One of the challenges of reading the Bible, is trying to discern what the point of a passage is. You can read a narrative section and understand what’s happening without really being clear on what it’s there for. What is God trying to say? One of the keys to understanding this is context. What comes before? What comes after? Is there anything tying things together? This week’s e100 reading introduces the life of Abraham, who was initially called Abram. The entire history of the world until his birth is summarized in just eleven chapters, but Genesis devotes fourteen chapters to the events of this man’s life. Why is he so important? What’s the significance of his life? Consider how the clues in the context make God’s intention clear.


Abraham seems to come onto the biblical scene abruptly in Gen 12:1, but, in fact, he is introduced in Gen 11:31 where we learn he is from “Ur of the Chaldeans.” Ur was near the city of Babel, known later as Babylon, where earlier in Gen 11 the peoples of the earth conspired together to build the infamous tower. So, already we see that there’s a Babel connection between Gen 11 and 12. As we look more closely at Gen 12:1-3, however, we see God promising to make him “a great nation” and make his “name great” and through him to bless “all the families of the earth.” Aware now that there might be a connection with what came before (and there usually is!), we start thinking about the connections to the account of the Tower of Babel.

At Babel, the people used their technology and achievement (Gen 11:3) to avoid going out into the rest of the world and instead tried to build a great tower to “make a name” for themselves (Gen 11:4). Seeing that they were united in rebellion against his plan to fill the earth (Gen 1:22, 28; 9:1, 7), God confounded their plans and scattered them. But the brief account ends ominously. Human sin has invited God’s judgment in the garden (Gen 2-3), with the flood (Gen 6-8), and now with the Tower at Babel (Gen 11). With this third strike, is humanity now “out?” Has God given up?

Right after the account of Babel, we’re introduced to the descendants of a man named “Shem,” his name means literally, “name.” God calls one of his descendants, Abram, and in his conversation with him shows a series of connections with what’s just taken place. At Babel, the people huddled together to avoid being sent out into the earth, but with Abram God called him to leave his country and go to “the land that I will show you” (Gen 12:1) which we saw last week was like a return to Eden. At Babel, the people tried to make a name for themselves through their efforts, but with Abram God promises to make his name great through His blessing. At Babel, the people experienced God’s judgment and were scattered over the earth, but through Abram God promises to bless all the families of the earth. At Babel, the people built a tower and made a name for themselves, but with Abram, he travelled throughout the Promised Land and built altars to God and called upon His name (Gen 12:7, 8; 13:18).*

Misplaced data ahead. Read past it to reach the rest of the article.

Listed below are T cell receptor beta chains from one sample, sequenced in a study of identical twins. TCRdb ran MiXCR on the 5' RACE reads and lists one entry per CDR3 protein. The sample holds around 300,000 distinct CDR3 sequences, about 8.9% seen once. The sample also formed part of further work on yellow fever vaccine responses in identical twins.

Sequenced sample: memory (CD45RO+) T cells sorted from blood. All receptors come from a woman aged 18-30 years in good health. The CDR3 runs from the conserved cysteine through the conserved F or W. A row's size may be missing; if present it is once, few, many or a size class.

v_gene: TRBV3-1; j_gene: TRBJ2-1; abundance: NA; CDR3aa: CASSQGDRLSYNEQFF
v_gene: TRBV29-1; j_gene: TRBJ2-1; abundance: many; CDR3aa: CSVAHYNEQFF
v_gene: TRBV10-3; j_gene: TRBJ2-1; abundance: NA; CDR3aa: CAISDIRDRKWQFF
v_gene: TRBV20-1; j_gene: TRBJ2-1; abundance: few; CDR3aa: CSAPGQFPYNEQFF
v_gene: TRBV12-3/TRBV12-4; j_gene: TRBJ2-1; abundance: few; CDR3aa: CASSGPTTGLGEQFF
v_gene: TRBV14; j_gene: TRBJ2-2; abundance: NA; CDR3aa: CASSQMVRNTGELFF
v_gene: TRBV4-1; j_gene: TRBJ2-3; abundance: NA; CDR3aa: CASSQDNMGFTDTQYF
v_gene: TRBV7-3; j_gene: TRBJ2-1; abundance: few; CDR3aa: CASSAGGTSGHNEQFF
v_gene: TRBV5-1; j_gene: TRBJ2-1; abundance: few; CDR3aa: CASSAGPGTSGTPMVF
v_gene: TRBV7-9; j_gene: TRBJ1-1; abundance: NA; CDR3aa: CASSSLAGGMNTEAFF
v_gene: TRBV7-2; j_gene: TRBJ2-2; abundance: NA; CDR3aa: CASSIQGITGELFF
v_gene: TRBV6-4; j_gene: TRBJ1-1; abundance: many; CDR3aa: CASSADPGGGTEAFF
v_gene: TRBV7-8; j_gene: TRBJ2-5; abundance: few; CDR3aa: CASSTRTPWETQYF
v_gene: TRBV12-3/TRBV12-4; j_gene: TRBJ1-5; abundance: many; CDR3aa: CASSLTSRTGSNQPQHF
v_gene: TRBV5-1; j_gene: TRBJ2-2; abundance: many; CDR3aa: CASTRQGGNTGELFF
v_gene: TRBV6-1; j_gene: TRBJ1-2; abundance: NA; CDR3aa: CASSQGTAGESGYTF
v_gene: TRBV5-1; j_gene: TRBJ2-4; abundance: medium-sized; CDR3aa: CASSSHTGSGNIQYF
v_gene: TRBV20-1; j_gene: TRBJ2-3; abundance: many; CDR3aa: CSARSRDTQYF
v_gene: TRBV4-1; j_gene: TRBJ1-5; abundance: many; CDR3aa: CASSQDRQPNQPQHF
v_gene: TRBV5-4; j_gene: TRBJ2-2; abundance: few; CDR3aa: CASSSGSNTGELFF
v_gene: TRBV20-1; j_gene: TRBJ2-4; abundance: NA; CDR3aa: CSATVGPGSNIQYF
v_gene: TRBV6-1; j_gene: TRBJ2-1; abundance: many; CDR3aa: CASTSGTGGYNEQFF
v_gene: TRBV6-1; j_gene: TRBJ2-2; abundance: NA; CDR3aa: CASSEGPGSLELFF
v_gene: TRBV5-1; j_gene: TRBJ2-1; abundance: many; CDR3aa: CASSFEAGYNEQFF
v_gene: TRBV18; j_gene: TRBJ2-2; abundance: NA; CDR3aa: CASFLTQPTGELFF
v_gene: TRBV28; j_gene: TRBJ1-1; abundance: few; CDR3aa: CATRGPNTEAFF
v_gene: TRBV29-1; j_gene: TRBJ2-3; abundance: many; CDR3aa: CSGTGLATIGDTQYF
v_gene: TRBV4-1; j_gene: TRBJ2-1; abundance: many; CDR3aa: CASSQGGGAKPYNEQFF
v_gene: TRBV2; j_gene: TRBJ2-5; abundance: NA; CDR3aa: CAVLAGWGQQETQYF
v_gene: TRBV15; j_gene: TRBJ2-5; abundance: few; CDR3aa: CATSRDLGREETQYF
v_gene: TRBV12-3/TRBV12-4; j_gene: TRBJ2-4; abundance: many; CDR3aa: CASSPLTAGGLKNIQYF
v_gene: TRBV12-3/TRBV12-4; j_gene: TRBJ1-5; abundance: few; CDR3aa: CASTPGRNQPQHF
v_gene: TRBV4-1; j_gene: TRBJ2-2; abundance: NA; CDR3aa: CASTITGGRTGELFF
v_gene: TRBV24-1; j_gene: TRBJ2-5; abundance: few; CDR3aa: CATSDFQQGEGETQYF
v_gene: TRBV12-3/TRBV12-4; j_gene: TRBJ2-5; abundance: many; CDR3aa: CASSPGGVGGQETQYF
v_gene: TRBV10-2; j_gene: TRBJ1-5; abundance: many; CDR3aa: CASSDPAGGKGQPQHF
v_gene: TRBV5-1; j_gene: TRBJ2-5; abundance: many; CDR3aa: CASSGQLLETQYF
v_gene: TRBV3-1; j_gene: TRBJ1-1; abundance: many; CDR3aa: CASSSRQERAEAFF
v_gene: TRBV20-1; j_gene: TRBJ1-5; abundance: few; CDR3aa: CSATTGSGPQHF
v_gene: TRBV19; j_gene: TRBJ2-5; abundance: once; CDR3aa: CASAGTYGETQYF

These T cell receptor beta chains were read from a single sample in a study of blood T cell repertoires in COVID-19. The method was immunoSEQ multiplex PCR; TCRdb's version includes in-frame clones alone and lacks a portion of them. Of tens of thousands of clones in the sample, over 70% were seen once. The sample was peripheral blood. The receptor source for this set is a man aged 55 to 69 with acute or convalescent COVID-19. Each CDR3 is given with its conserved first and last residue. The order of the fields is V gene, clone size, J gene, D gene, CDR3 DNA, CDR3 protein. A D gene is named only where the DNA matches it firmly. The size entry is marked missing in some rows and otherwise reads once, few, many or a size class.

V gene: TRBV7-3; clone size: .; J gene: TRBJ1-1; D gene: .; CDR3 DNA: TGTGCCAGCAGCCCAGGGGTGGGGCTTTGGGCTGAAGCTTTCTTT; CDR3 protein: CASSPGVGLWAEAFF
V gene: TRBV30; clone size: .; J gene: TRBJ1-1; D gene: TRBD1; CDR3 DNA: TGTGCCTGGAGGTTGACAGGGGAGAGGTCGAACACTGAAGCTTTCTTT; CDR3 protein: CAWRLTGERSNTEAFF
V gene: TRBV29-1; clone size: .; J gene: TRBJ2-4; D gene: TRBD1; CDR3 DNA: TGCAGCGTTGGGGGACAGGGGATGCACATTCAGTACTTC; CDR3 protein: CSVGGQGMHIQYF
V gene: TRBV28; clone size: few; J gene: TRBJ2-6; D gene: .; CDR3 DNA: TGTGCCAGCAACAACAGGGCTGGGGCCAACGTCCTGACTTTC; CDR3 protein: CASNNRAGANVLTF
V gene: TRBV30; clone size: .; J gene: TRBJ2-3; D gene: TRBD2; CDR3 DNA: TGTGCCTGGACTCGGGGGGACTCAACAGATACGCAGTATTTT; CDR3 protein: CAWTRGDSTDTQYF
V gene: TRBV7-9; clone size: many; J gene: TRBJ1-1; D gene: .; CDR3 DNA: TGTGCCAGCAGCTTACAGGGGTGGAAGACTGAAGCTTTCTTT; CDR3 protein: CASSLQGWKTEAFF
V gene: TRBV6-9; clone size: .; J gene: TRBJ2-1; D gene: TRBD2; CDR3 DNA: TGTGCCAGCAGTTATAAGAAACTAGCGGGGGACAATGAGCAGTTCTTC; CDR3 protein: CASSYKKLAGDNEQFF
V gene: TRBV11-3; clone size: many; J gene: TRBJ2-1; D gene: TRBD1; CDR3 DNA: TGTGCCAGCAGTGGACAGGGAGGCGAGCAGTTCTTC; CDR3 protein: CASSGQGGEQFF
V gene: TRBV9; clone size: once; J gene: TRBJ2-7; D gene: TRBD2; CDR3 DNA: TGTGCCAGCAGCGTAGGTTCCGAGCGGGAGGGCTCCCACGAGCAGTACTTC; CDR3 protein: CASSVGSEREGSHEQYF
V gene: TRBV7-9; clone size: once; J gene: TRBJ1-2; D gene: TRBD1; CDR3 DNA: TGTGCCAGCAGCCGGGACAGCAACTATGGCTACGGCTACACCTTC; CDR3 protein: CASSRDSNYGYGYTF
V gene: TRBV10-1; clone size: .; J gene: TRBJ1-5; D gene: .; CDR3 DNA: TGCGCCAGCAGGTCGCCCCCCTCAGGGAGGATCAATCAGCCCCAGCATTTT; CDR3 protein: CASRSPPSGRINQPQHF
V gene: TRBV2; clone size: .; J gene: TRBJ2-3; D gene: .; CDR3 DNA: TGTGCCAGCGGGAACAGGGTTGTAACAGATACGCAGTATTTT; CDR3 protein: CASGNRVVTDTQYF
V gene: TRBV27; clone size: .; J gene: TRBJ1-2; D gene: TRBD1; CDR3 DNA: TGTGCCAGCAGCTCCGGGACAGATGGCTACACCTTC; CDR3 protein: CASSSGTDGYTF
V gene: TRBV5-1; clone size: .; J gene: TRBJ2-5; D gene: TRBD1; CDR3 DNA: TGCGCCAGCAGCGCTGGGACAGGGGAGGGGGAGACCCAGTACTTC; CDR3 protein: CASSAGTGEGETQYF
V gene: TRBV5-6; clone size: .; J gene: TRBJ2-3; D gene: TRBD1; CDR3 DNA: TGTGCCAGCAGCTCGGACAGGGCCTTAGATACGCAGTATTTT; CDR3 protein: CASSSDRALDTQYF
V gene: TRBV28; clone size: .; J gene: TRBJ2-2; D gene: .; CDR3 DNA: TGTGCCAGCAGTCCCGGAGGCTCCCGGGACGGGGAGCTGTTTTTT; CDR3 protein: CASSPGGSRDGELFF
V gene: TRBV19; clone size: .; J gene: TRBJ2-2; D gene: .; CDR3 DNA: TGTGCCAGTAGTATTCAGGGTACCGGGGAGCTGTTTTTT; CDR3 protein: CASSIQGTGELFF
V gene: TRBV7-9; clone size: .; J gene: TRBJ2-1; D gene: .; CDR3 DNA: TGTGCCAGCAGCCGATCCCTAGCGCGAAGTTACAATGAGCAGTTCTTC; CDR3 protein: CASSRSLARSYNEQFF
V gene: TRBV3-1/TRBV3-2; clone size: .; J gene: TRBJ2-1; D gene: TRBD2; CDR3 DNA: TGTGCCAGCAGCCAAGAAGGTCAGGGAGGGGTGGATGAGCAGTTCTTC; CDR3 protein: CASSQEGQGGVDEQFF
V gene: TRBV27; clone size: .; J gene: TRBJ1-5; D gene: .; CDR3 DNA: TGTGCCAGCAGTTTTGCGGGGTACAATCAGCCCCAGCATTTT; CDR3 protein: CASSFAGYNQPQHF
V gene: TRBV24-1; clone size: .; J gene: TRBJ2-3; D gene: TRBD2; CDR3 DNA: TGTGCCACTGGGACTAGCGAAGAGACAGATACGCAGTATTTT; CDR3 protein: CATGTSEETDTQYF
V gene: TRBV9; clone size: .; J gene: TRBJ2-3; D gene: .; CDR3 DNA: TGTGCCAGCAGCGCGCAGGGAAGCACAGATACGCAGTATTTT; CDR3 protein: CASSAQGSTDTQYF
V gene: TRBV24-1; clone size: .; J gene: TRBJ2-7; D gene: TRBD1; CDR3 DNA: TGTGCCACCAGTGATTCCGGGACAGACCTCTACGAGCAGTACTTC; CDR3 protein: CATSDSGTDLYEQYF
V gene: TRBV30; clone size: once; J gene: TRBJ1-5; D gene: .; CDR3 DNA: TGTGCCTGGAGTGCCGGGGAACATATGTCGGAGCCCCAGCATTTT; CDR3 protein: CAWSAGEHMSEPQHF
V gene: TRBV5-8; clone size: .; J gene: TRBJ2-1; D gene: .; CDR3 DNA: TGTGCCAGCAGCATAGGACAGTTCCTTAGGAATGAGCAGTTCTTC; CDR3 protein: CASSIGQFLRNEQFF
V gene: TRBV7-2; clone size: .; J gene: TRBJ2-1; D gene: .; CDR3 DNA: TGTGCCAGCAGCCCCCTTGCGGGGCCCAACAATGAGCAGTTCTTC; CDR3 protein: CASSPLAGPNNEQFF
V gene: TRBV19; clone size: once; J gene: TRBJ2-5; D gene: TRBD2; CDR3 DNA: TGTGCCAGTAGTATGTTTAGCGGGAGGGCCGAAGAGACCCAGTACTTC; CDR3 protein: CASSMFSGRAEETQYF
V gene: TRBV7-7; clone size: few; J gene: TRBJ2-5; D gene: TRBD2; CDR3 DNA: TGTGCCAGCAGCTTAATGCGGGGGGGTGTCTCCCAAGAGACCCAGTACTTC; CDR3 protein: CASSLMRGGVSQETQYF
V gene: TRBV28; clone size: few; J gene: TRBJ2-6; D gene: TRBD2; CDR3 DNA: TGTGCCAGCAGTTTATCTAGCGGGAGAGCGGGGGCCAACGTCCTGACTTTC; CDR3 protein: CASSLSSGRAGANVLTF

As you look at the connections, it becomes clear that Abram is God’s answer to Babel. Far from giving up after Babel, God has an incredible plan that He will bring to pass through this man and his offspring. The chapters that follow sometimes seem like random episodes but in each one, human sin threatens to derail God’s plan either with respect to Abram’s descendants, his blessing the families of the earth, or the gift of the land (cf. John H. Sailhamer’s book, The Pentateuch as Narrative). In each case, God shows that His faithfulness can overcome human failing. We ought to be encouraged that God’s faithfulness can overcome our sin, too! He hasn’t given up!

As we come to the New Testament and read, Know then that it is those of faith who are the sons of Abraham (Gal 3:7), we see what a great legacy we’ve been entrusted with. As followers of Abraham’s descendant, Jesus, the ultimate solution to human sin and rebellion, we’re called to go out and establish outposts where people can call on the name of the Lord. We’re called to trust in God’s plan and God’s promises rather than make a name for ourselves through our own achievements. And through the gospel, we’re called to bring blessing to all who are suffering from the judgment that this world encounters because of sin.

May God stir your hope and motivate your obedience to His commission as you read His Word this week.

In awe of Him,


* For these and other parallels see L. Michael Morales’ book, Who Shall Ascend the Mountain of the Lord?

Image courtesy of Phillip Medhurst (Own work) [CC BY-SA 3.0 (], via Wikimedia Commons